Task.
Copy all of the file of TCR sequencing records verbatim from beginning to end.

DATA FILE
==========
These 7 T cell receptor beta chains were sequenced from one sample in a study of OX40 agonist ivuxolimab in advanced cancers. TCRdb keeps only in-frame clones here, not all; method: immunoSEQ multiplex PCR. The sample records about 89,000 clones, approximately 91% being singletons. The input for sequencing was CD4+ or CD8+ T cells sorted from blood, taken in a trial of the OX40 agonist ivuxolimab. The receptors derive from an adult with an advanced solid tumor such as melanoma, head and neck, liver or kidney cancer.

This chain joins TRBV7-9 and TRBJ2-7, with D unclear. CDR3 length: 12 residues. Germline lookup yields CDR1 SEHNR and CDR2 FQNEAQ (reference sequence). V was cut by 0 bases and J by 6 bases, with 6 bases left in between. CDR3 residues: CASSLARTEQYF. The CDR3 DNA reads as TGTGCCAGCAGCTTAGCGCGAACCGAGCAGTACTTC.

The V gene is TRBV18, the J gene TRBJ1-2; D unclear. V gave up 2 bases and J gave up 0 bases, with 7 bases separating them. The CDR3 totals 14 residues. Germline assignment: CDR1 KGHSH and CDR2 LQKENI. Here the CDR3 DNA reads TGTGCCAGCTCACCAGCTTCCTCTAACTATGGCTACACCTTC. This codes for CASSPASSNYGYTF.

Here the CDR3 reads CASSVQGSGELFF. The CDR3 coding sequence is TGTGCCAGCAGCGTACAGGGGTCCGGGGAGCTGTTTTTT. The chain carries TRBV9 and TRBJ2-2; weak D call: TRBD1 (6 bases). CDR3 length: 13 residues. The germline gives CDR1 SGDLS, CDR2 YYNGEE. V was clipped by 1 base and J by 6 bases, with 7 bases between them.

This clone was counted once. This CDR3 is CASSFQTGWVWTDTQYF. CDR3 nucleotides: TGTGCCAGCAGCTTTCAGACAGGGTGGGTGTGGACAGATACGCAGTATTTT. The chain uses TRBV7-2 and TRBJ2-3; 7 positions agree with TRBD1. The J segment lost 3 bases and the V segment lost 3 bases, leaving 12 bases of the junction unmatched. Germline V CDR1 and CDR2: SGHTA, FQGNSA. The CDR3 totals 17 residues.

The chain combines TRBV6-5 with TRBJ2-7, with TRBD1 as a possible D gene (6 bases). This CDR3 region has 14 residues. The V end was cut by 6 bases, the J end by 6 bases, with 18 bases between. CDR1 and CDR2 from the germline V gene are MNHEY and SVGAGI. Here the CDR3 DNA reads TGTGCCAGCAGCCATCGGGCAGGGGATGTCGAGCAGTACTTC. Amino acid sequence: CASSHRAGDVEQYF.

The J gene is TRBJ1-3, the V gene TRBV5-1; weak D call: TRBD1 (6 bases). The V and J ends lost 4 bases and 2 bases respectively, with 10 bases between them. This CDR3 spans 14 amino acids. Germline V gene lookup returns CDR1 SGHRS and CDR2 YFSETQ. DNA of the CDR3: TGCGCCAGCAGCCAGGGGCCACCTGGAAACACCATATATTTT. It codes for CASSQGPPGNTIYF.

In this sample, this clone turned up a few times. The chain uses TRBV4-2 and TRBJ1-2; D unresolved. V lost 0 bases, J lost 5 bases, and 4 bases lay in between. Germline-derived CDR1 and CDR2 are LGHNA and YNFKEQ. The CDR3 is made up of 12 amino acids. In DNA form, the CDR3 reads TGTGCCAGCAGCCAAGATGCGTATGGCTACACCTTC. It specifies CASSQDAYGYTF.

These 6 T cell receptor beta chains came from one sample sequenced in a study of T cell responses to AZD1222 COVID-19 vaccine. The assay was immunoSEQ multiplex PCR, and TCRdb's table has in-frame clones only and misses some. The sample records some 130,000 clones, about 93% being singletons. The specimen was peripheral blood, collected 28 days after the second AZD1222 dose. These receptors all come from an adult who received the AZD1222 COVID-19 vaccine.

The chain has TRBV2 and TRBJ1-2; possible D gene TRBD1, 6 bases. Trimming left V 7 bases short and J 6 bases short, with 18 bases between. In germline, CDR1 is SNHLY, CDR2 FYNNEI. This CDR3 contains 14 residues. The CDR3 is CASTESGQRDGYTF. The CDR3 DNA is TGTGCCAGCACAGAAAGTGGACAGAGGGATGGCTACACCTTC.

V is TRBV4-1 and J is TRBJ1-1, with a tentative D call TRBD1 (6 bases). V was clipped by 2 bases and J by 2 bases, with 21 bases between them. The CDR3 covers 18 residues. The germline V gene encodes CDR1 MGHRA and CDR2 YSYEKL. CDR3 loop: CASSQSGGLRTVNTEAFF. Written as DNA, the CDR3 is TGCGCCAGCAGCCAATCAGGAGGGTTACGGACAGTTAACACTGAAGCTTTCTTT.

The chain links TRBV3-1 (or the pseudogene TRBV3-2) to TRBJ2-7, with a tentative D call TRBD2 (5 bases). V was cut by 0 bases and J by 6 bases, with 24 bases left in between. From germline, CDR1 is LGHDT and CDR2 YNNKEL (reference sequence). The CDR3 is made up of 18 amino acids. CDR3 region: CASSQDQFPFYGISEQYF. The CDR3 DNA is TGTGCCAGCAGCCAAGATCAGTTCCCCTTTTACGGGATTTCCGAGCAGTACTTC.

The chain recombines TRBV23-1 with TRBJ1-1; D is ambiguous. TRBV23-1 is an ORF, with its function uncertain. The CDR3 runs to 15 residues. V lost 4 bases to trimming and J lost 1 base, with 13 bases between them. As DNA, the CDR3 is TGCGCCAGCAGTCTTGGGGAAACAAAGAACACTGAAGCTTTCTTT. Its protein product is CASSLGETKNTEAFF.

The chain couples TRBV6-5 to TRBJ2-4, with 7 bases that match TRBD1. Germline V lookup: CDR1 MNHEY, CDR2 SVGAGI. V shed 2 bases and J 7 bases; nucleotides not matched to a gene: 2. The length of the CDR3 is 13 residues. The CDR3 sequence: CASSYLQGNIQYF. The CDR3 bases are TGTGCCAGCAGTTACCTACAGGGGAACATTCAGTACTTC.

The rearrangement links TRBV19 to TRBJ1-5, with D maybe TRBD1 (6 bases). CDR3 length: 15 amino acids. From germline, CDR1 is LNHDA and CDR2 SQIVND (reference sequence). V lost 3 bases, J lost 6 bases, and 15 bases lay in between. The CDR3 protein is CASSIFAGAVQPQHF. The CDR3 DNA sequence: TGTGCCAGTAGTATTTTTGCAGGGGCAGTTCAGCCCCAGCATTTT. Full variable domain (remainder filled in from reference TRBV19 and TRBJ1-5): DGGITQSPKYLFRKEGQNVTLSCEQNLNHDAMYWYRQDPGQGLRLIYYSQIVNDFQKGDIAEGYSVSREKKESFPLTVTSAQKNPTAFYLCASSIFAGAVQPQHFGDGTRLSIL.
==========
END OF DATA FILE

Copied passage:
These 7 T cell receptor beta chains were sequenced from one sample in a study of OX40 agonist ivuxolimab in advanced cancers. TCRdb keeps only in-frame clones here, not all; method: immunoSEQ multiplex PCR. The sample records about 89,000 clones, approximately 91% being singletons. The input for sequencing was CD4+ or CD8+ T cells sorted from blood, taken in a trial of the OX40 agonist ivuxolimab. The receptors derive from an adult with an advanced solid tumor such as melanoma, head and neck, liver or kidney cancer.

This chain joins TRBV7-9 and TRBJ2-7, with D unclear. CDR3 length: 12 residues. Germline lookup yields CDR1 SEHNR and CDR2 FQNEAQ (reference sequence). V was cut by 0 bases and J by 6 bases, with 6 bases left in between. CDR3 residues: CASSLARTEQYF. The CDR3 DNA reads as TGTGCCAGCAGCTTAGCGCGAACCGAGCAGTACTTC.

The V gene is TRBV18, the J gene TRBJ1-2; D unclear. V gave up 2 bases and J gave up 0 bases, with 7 bases separating them. The CDR3 totals 14 residues. Germline assignment: CDR1 KGHSH and CDR2 LQKENI. Here the CDR3 DNA reads TGTGCCAGCTCACCAGCTTCCTCTAACTATGGCTACACCTTC. This codes for CASSPASSNYGYTF.

Here the CDR3 reads CASSVQGSGELFF. The CDR3 coding sequence is TGTGCCAGCAGCGTACAGGGGTCCGGGGAGCTGTTTTTT. The chain carries TRBV9 and TRBJ2-2; weak D call: TRBD1 (6 bases). CDR3 length: 13 residues. The germline gives CDR1 SGDLS, CDR2 YYNGEE. V was clipped by 1 base and J by 6 bases, with 7 bases between them.

This clone was counted once. This CDR3 is CASSFQTGWVWTDTQYF. CDR3 nucleotides: TGTGCCAGCAGCTTTCAGACAGGGTGGGTGTGGACAGATACGCAGTATTTT. The chain uses TRBV7-2 and TRBJ2-3; 7 positions agree with TRBD1. The J segment lost 3 bases and the V segment lost 3 bases, leaving 12 bases of the junction unmatched. Germline V CDR1 and CDR2: SGHTA, FQGNSA. The CDR3 totals 17 residues.

The chain combines TRBV6-5 with TRBJ2-7, with TRBD1 as a possible D gene (6 bases). This CDR3 region has 14 residues. The V end was cut by 6 bases, the J end by 6 bases, with 18 bases between. CDR1 and CDR2 from the germline V gene are MNHEY and SVGAGI. Here the CDR3 DNA reads TGTGCCAGCAGCCATCGGGCAGGGGATGTCGAGCAGTACTTC. Amino acid sequence: CASSHRAGDVEQYF.

The J gene is TRBJ1-3, the V gene TRBV5-1; weak D call: TRBD1 (6 bases). The V and J ends lost 4 bases and 2 bases respectively, with 10 bases between them. This CDR3 spans 14 amino acids. Germline V gene lookup returns CDR1 SGHRS and CDR2 YFSETQ. DNA of the CDR3: TGCGCCAGCAGCCAGGGGCCACCTGGAAACACCATATATTTT. It codes for CASSQGPPGNTIYF.

In this sample, this clone turned up a few times. The chain uses TRBV4-2 and TRBJ1-2; D unresolved. V lost 0 bases, J lost 5 bases, and 4 bases lay in between. Germline-derived CDR1 and CDR2 are LGHNA and YNFKEQ. The CDR3 is made up of 12 amino acids. In DNA form, the CDR3 reads TGTGCCAGCAGCCAAGATGCGTATGGCTACACCTTC. It specifies CASSQDAYGYTF.

These 6 T cell receptor beta chains came from one sample sequenced in a study of T cell responses to AZD1222 COVID-19 vaccine. The assay was immunoSEQ multiplex PCR, and TCRdb's table has in-frame clones only and misses some. The sample records some 130,000 clones, about 93% being singletons. The specimen was peripheral blood, collected 28 days after the second AZD1222 dose. These receptors all come from an adult who received the AZD1222 COVID-19 vaccine.

The chain has TRBV2 and TRBJ1-2; possible D gene TRBD1, 6 bases. Trimming left V 7 bases short and J 6 bases short, with 18 bases between. In germline, CDR1 is SNHLY, CDR2 FYNNEI. This CDR3 contains 14 residues. The CDR3 is CASTESGQRDGYTF. The CDR3 DNA is TGTGCCAGCACAGAAAGTGGACAGAGGGATGGCTACACCTTC.

V is TRBV4-1 and J is TRBJ1-1, with a tentative D call TRBD1 (6 bases). V was clipped by 2 bases and J by 2 bases, with 21 bases between them. The CDR3 covers 18 residues. The germline V gene encodes CDR1 MGHRA and CDR2 YSYEKL. CDR3 loop: CASSQSGGLRTVNTEAFF. Written as DNA, the CDR3 is TGCGCCAGCAGCCAATCAGGAGGGTTACGGACAGTTAACACTGAAGCTTTCTTT.

The chain links TRBV3-1 (or the pseudogene TRBV3-2) to TRBJ2-7, with a tentative D call TRBD2 (5 bases). V was cut by 0 bases and J by 6 bases, with 24 bases left in between. From germline, CDR1 is LGHDT and CDR2 YNNKEL (reference sequence). The CDR3 is made up of 18 amino acids. CDR3 region: CASSQDQFPFYGISEQYF. The CDR3 DNA is TGTGCCAGCAGCCAAGATCAGTTCCCCTTTTACGGGATTTCCGAGCAGTACTTC.

The chain recombines TRBV23-1 with TRBJ1-1; D is ambiguous. TRBV23-1 is an ORF, with its function uncertain. The CDR3 runs to 15 residues. V lost 4 bases to trimming and J lost 1 base, with 13 bases between them. As DNA, the CDR3 is TGCGCCAGCAGTCTTGGGGAAACAAAGAACACTGAAGCTTTCTTT. Its protein product is CASSLGETKNTEAFF.

The chain couples TRBV6-5 to TRBJ2-4, with 7 bases that match TRBD1. Germline V lookup: CDR1 MNHEY, CDR2 SVGAGI. V shed 2 bases and J 7 bases; nucleotides not matched to a gene: 2. The length of the CDR3 is 13 residues. The CDR3 sequence: CASSYLQGNIQYF. The CDR3 bases are TGTGCCAGCAGTTACCTACAGGGGAACATTCAGTACTTC.

The rearrangement links TRBV19 to TRBJ1-5, with D maybe TRBD1 (6 bases). CDR3 length: 15 amino acids. From germline, CDR1 is LNHDA and CDR2 SQIVND (reference sequence). V lost 3 bases, J lost 6 bases, and 15 bases lay in between. The CDR3 protein is CASSIFAGAVQPQHF. The CDR3 DNA sequence: TGTGCCAGTAGTATTTTTGCAGGGGCAGTTCAGCCCCAGCATTTT. Full variable domain (remainder filled in from reference TRBV19 and TRBJ1-5): DGGITQSPKYLFRKEGQNVTLSCEQNLNHDAMYWYRQDPGQGLRLIYYSQIVNDFQKGDIAEGYSVSREKKESFPLTVTSAQKNPTAFYLCASSIFAGAVQPQHFGDGTRLSIL.